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Department of Entomology

Photographing your Specimens

Photographing Your Specimen to Ensure Proper Identification

Digital photography has become widely accessible in many formats. The improved quality of today’s digital cameras makes digital images useful tools for identifying many organisms.  However, no matter what type of camera you use, there are some things to consider as you take your photos that will ensure our specialists can provide an accurate identification.

When possible, three images should be submitted. For most arthropods an image of the top (dorsal) of the animal is most crucial; many insects can be identified with this image alone. 
Some require other views:

• For most larvae (caterpillars, grubs, maggots) side and bottom (ventral) views are important as well as the head capsule.
• Beetles should be shown with top, bottom, and head (front) views.
• Butterflies and moths should have clear views of wings both above and below.
• Spiders should have top (body) and front (head) views with a visible arrangement of their eyes.

Fill the frame

Aim to get as close to the subject as possible while still ensuring that it is in focus.  Cropping a photo afterwards can be an acceptable way of enlarging your subject depending on the camera you are using.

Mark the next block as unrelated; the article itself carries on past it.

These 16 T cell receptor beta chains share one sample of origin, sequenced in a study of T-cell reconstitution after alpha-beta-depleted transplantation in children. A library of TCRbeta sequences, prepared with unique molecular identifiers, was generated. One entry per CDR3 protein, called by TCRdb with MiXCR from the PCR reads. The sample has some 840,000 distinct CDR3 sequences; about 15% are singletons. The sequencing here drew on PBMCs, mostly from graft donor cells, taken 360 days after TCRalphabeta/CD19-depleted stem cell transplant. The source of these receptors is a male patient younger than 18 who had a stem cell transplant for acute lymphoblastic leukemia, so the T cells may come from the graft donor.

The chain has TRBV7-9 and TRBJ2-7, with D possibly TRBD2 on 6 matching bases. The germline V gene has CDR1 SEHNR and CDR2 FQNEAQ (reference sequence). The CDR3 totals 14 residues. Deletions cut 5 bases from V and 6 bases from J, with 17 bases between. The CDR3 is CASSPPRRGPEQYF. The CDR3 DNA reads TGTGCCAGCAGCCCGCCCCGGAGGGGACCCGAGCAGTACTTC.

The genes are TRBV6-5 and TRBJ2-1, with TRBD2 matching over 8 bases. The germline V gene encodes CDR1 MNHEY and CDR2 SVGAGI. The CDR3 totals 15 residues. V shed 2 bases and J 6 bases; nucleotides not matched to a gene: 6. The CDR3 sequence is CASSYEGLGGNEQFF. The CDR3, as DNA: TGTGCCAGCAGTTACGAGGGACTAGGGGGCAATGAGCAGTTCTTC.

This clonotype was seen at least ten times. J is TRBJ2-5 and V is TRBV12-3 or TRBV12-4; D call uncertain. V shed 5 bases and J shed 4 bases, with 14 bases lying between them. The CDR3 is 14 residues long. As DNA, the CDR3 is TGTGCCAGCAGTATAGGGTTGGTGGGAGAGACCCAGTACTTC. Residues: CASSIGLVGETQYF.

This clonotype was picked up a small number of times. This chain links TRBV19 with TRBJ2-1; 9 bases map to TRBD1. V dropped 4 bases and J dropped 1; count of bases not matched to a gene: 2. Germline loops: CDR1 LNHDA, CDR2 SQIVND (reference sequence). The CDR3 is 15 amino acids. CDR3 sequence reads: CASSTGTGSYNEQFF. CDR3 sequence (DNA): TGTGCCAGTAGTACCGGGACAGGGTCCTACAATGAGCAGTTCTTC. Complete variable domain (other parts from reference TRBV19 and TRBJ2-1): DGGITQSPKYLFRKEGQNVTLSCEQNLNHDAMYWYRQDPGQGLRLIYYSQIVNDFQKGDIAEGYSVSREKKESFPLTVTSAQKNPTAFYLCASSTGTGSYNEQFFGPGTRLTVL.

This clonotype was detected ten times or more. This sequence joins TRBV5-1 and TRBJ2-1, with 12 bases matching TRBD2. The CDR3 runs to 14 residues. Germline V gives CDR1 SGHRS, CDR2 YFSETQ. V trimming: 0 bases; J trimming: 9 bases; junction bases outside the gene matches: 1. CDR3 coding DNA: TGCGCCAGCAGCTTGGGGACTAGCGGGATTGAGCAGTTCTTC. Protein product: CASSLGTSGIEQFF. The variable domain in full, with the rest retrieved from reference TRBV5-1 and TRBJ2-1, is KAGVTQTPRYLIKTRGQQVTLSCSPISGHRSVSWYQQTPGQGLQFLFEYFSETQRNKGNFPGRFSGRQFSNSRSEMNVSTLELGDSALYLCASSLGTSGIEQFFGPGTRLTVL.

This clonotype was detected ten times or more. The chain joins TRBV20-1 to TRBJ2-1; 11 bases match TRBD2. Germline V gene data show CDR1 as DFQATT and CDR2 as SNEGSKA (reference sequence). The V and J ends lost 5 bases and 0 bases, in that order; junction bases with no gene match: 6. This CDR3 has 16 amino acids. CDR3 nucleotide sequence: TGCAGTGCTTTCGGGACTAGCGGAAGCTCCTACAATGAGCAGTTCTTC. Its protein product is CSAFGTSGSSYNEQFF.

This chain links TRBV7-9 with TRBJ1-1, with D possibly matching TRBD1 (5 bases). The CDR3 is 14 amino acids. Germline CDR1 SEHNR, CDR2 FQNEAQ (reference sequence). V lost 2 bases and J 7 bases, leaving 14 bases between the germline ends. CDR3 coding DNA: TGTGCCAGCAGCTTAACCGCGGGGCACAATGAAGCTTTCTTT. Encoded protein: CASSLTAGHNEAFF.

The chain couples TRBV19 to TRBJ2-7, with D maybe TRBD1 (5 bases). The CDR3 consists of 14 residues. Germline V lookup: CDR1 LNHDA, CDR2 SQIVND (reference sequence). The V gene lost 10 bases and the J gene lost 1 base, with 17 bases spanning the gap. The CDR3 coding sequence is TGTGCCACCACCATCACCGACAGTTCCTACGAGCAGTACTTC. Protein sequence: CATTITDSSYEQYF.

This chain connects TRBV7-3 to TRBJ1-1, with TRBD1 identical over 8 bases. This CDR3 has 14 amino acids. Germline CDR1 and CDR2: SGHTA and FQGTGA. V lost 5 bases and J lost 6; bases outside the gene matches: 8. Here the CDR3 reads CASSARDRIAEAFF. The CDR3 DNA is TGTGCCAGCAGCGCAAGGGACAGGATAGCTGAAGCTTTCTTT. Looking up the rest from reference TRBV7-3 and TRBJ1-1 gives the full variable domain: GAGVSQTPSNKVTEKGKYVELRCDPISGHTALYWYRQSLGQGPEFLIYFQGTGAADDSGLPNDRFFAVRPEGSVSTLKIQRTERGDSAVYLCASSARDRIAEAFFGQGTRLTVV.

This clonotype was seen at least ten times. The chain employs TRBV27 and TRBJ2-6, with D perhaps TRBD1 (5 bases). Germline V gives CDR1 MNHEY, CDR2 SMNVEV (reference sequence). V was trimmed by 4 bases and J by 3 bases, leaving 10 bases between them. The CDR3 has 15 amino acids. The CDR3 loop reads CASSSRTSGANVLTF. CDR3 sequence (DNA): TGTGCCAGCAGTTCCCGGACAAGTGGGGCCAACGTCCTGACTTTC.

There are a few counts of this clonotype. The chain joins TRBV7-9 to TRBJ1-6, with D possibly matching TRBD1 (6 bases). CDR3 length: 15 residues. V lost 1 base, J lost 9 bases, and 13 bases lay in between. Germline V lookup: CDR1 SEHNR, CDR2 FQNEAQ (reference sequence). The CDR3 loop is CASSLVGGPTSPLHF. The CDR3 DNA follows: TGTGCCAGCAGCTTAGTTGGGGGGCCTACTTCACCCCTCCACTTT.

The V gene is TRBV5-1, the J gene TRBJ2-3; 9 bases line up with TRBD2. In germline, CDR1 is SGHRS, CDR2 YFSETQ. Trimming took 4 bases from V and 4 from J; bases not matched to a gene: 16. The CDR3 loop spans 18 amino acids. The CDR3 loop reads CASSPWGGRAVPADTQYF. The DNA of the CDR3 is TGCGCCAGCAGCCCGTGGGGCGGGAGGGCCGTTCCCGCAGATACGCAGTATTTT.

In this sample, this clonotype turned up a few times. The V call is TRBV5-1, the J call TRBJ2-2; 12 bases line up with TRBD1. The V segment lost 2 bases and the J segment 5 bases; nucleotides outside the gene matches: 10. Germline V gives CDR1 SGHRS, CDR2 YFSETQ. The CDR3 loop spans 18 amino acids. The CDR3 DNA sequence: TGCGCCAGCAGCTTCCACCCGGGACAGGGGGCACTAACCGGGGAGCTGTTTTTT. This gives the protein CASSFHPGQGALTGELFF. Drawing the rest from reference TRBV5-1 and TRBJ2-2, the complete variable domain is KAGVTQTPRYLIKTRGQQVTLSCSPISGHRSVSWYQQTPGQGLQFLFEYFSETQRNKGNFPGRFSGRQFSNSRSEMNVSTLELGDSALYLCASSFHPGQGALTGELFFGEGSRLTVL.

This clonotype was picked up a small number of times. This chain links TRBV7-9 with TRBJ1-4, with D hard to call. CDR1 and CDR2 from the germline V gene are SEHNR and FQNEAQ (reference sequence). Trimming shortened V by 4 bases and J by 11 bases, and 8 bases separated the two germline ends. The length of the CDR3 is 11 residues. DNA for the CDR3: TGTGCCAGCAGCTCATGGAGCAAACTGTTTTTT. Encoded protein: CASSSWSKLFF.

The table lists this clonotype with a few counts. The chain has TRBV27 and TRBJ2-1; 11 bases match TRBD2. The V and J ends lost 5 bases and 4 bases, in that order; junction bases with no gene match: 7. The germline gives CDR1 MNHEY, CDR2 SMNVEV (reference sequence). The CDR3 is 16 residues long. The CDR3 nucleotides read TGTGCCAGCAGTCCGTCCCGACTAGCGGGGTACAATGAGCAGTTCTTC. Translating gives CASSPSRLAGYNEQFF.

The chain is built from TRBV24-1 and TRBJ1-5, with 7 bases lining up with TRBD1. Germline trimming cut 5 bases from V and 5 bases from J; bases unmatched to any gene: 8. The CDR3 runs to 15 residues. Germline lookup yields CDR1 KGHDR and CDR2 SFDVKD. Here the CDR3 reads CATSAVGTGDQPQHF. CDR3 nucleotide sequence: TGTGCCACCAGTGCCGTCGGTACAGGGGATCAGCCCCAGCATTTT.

In general, specimens that are less than 5 mm (1/4 inch) are too small to be identified from images using common digital equipment even if zooming in or cropping. Use judgment on specimens that are small but larger than 5 mm.


Be sure the subject is well lit.  Avoid casting a shadow over it as you take the photo.  Good lighting is essential for observing true coloration and other important physical aspects of an insect.  Good lighting will also help to get the subject in focus more easily.


Blurry or out of focus subjects usually cannot be identified with certainty.  Active specimens can be slowed down by placing them in a freezer or refrigerator for a short time before taking pictures.  This will reduce the chances of capturing a blurry photo of the specimen due to movement.

Living Subjects

Pictures of live specimens are preferable. Many caterpillars and soft-bodied insects lose their natural color or become dark when they die. Additionally, identification manuals use color patterns to help distinguish different species, colors on adult specimens can fade when they die.

WHAT TO EXPECT:  Responses will be transmitted using the provided contact information.  One to five business days may be required to make an identification. Depending on time of the year and complexity of the problem, more time may be needed.

CONTROL RECOMMENDATIONS: When control measures are requested along with identification, our specialists will refer the client to an appropriate K-State Research and Extension publication where solutions to many common problems can be found. If there is not a publication that addresses the problem, the specialists may be able to suggest a non-chemical or cultural control method. For liability reasons, we are unable to provide chemical control recommendations not listed in a K-State publication. Publications, newsletters and insect images are available on the Department of Entomology Web site at www.entomology.k-state.edu/extension.